The Bigger They Are

Possession football can be dangerous. Perfecting possession football can cause your downfall. Barcelona has taught us that lesson, after learning it painfully themselves. The Titans of Spanish football fell to the stubborn laggards of their English counterparts.

Chelsea may have come into this game with a formation on the game board, but quickly settled into the inevitable 10-0-0 shape and began fighting for every bit of possession like caravans fighting over an oasis. Barcelona quickly settled into their routine perfect first touch and pass game and Valdes and every neutral began their yawns.

That equalizer came, as did the red card for the stupidest of the 22, John Terry. On the stage of the biggest theatre, he improvised the script, thinking on his knees, and earned himself an unceremonious exit. Barcelona must have begun planning their trip to Munich but they simply failed to imagine the impact that card had on Chelsea. Chelsea had packed a dose of extra strong stubbornness tablets.

Chelsea caught a break and Ramirez chipped over a rusting and forgotten Valdes to exquisitely bring back his team from the dead. And what’s more, they now had that crucial cushion of an away goal. Barcelona were slowly waking to the fact that they were behind enemy lines, at their home and needed to score at all costs. They responded in typical BORING BARCA (TM)  style.

The second half was all about 10 stubborn men in their box, keeping 11 hurt and wounded bullies away from their castle. Cech was as alert as a sniper stalking his target. Barcelona were having to working extra time to even get a shot on target.

Here’s when their own game plan failed them. There were so many side passes one would believe they were taking pride in just retaining possession and creating a statistical record. There was so little credible threat that their back four and Valdes must have started day dreaming. They forgot that Chelsea while defending, had also brought in a rusting sword that was still capable of serious damage, given the slightest chance. And they ended bleeding out of the Champions League.

Torres etched his name in sweet history, scoring a $50 million goal, and giving himself another shot at redemption. Terry etched his name in infamy and countless timeless twitter hashtags and jokes. Barcelona etched their name in the list of teams unable to retain the trophy.

Chelsea etched theirs as that team of 10 men who gave the Titans a match to remember and a scar to hide.




3 thoughts on “The Bigger They Are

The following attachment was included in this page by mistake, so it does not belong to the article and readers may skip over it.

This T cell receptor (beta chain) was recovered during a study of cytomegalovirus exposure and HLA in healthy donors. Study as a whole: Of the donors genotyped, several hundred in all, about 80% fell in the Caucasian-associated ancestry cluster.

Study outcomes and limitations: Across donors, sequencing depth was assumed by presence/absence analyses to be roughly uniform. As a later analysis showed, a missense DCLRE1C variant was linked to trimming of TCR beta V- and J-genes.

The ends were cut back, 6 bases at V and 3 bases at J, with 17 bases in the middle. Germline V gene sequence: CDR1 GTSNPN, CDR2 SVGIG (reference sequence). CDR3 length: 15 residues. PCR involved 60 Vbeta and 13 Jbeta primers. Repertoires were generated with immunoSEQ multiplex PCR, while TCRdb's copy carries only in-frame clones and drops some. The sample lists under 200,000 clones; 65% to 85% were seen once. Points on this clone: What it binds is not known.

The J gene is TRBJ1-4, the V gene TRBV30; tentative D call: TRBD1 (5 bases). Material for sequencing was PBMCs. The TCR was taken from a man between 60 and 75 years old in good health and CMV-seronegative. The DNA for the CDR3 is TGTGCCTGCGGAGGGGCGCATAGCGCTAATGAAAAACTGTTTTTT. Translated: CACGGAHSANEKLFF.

1. Did Torres etch his name in history? Was it worth £50m seeing as Chelsea were effectively going through anyway? It was significant in a way, but ultimately insignificant. I don’t know why such a big deal is being made of it.

    I don’t think neutrals find Barcelona boring. On the contrary, when a side chooses not to play a back ten on the goalline, Barcelona can play the most surgical, breathtaking, intelligent football on the planet. Any side can string three passes together to score a goal. It takes something altogether different to truly pull a team apart as Xavi, Iniesta, Alves and Messi do.

    Boring? You better start liking it – they’re going to be around for a while yet.

    • Thanks for the comments, Max. Torres has not redeemed himself with that goal, but it will forever be a landmark foal for him. Chelsea don’t owe him their place in the finals. But it broke any spine Barcelona had left.
      What do you expect 10 men to do against a team that, against the likes of Real Madrid, keep 70+% possession? And Barcelona were well and truly under pressure, thanks to the exquisite Ramirez goal.
      Of course Barcelona are not going anywhere. They continue to be European football’s gold standard. They were boring because they lacked ideas. Sideway passes are only worth so much. If I could, the least I’d have done is start shooting at the post. They didn’t have a Plan B.

Leave a Reply

Fill in your details below or click an icon to log in: Logo

You are commenting using your account. Log Out /  Change )

Google+ photo

You are commenting using your Google+ account. Log Out /  Change )

Twitter picture

You are commenting using your Twitter account. Log Out /  Change )

Facebook photo

You are commenting using your Facebook account. Log Out /  Change )


Connecting to %s